ESTEVAN - CurlSask's Viterra Prairieland Curling Camp Series made it to Estevan on Nov. 18, providing young people with an opportunity to learn the basics of the sport and further their existing skills.
The workshop was developed for players ages 10-18, with sessions on technique, sweeping, strategy, singles and triples.
Jamie Regier, community development co-ordinator with CurlSask, said this is their fourth program this season. They travel to different communities in Saskatchewan to help develop the sport.
"It is designed to get curlers of any age, people that have never curled before, out to the curling club. We go through strategy, we go through sweeping, we go through delivery, go through everything, then some more strategy, and then in the afternoon, we play some games. So, we get through everything in one day, from strategy right to playing curling," Regier said.
About 20 participants from Estevan and the area joined the session. Rieger said all players have curled before and some had five to 10 years of experience.
"We go through the basic skills even with those who have been here for 10 years … but we don't have to spend a lot of time on it. With ones that haven't done it before, we spend a little bit more time. Put that all together, all the skills that they learn this afternoon, and then we play some games," Regier said.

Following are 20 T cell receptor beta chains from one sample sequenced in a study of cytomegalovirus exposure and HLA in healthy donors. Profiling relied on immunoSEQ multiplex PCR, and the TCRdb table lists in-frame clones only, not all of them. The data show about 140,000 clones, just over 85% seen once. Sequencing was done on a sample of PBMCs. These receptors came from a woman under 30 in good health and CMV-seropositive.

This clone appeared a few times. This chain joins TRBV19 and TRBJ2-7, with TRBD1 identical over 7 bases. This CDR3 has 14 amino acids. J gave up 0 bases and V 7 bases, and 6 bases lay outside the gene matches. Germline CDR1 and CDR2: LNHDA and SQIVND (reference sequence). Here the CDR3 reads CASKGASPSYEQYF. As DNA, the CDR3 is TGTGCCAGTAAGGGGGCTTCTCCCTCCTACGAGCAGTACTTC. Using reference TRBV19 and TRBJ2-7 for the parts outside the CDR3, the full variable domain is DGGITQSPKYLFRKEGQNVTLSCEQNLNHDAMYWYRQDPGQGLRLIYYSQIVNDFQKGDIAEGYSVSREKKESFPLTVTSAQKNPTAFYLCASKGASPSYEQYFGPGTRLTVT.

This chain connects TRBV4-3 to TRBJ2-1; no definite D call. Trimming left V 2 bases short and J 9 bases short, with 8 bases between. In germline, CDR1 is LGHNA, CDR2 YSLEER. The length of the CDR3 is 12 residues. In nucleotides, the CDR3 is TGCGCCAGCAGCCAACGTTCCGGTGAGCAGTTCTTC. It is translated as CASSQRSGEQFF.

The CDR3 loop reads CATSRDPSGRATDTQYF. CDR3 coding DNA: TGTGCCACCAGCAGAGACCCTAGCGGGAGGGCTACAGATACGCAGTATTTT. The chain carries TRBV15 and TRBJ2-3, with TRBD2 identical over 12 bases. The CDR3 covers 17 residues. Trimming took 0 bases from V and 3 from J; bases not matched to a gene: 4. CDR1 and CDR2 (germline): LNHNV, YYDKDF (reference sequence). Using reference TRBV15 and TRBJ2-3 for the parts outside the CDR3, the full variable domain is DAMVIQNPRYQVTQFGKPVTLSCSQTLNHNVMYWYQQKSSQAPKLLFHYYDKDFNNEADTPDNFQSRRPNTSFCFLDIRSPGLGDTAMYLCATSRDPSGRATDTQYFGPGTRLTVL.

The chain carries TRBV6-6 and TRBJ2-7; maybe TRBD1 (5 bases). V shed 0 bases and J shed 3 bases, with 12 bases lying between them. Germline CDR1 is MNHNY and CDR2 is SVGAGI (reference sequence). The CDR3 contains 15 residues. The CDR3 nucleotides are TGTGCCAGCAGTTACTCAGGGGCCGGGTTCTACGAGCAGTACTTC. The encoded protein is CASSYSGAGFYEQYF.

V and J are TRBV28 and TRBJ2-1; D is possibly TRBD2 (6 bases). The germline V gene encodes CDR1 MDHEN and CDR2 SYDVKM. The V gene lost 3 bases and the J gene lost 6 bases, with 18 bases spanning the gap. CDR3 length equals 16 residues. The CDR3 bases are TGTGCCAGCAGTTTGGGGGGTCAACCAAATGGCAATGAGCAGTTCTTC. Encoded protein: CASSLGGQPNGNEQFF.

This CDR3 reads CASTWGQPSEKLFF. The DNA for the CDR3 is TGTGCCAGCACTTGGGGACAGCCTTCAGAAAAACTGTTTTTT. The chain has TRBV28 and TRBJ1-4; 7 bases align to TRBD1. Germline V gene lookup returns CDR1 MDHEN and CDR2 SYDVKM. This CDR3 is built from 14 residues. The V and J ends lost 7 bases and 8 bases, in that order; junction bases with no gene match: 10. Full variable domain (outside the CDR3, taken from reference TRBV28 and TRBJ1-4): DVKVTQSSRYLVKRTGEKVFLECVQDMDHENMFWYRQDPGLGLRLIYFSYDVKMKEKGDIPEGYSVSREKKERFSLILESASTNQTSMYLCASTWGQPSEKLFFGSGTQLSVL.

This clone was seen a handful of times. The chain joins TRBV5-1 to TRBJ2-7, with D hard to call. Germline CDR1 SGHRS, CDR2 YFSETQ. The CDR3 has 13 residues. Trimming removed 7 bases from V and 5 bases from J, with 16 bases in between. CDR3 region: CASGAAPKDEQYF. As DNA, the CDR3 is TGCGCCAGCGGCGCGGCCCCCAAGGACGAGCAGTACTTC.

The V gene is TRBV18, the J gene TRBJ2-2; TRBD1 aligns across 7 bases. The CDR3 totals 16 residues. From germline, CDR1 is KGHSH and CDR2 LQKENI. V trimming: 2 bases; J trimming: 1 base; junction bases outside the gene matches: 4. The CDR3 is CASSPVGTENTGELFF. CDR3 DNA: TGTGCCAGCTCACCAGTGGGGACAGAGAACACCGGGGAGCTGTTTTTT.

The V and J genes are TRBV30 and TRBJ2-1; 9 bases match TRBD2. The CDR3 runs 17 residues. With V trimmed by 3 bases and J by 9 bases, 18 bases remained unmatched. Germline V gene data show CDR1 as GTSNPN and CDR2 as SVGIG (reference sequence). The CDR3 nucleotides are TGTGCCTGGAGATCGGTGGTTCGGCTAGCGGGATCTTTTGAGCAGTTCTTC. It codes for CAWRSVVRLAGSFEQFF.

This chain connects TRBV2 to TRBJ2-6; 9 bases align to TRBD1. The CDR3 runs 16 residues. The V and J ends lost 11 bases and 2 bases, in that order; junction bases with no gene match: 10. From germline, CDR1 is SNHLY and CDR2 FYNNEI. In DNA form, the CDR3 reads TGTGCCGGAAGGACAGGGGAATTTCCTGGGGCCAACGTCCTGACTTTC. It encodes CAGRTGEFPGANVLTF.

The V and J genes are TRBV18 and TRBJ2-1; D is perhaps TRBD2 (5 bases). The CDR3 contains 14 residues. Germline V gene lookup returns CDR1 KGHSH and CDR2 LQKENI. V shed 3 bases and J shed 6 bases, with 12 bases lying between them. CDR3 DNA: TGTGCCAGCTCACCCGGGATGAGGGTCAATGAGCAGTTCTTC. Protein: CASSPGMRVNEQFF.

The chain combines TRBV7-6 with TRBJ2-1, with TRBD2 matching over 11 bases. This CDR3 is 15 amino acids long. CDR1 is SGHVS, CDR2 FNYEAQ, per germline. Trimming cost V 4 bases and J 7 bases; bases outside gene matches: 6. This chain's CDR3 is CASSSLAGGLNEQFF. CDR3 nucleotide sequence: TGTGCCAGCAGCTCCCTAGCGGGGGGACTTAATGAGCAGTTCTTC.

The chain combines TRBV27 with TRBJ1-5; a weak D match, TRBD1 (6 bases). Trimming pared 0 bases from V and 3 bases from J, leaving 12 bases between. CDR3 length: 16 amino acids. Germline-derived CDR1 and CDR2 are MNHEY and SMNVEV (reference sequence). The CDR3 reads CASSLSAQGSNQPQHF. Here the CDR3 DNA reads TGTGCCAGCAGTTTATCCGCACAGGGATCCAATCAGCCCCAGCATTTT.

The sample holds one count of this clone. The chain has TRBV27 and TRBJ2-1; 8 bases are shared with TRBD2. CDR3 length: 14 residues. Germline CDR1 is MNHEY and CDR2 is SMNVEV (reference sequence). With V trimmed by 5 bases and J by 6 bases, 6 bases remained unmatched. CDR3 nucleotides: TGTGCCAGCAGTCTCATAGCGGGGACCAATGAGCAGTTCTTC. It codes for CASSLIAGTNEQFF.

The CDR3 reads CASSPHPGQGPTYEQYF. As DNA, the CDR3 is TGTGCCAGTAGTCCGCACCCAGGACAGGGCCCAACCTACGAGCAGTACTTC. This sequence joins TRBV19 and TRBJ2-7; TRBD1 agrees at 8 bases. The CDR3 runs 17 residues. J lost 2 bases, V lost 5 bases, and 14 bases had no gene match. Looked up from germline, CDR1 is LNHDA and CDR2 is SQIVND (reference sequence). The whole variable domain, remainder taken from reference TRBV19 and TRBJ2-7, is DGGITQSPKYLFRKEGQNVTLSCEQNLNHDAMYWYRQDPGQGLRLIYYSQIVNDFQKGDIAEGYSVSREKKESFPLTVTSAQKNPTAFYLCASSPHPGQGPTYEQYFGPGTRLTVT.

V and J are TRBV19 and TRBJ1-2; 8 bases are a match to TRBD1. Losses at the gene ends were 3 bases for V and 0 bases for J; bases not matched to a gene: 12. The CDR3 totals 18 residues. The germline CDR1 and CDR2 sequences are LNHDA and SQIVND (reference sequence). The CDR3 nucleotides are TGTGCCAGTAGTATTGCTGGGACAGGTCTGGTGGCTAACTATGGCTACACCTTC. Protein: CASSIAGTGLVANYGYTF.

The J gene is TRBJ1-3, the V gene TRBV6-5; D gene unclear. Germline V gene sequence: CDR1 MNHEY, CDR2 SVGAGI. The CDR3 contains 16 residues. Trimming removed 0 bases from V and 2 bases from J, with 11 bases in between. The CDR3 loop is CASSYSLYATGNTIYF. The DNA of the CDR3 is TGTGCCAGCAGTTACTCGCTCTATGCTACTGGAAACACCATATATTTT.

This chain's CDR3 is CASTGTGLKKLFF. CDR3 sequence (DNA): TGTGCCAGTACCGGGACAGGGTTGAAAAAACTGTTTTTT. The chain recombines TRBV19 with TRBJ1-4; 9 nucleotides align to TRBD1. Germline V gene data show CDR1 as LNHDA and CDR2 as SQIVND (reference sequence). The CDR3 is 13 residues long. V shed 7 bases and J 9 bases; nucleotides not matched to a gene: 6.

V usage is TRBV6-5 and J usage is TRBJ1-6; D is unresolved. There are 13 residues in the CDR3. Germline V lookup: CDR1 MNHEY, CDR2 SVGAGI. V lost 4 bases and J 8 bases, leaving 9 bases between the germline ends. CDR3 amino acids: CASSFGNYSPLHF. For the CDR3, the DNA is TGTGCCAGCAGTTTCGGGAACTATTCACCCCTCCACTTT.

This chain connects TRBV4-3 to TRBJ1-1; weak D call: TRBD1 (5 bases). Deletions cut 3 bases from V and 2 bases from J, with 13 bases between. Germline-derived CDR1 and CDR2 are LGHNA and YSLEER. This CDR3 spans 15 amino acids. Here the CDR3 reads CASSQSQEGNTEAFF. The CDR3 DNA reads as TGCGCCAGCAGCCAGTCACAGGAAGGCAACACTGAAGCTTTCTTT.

He noted they usually get around 20-25 participants for the sessions with over 50 young curlers joining in Yorkton.
"The numbers are rising in some locations this year for junior curling … and that's good to see that kids are taking an interest in curling," Rieger said, adding that Saskatchewan curling clubs also see an increase in participation on a regular basis.
"We also offer what's called a blizzard program. It's designed for ages six to 12. At your curling club, it takes over your junior learn-to-curl program, and the sessions and lessons are already laid out, so you just have to follow along with the program. That's also a good way to get curling club member numbers up."
He noted that curling is a cheaper sport to get into, as everything from equipment to league fees is lower than some other popular Saskatchewan sports like hockey or golf.
An adult learning program is also currently being developed with more information coming.
"If anybody has any questions, feel free to reach out to CurlSask, we do have a lot of other developmental programs for curling clubs. That's a good resource. You can call the CurlSask office and we'd be happy to help," Regier said.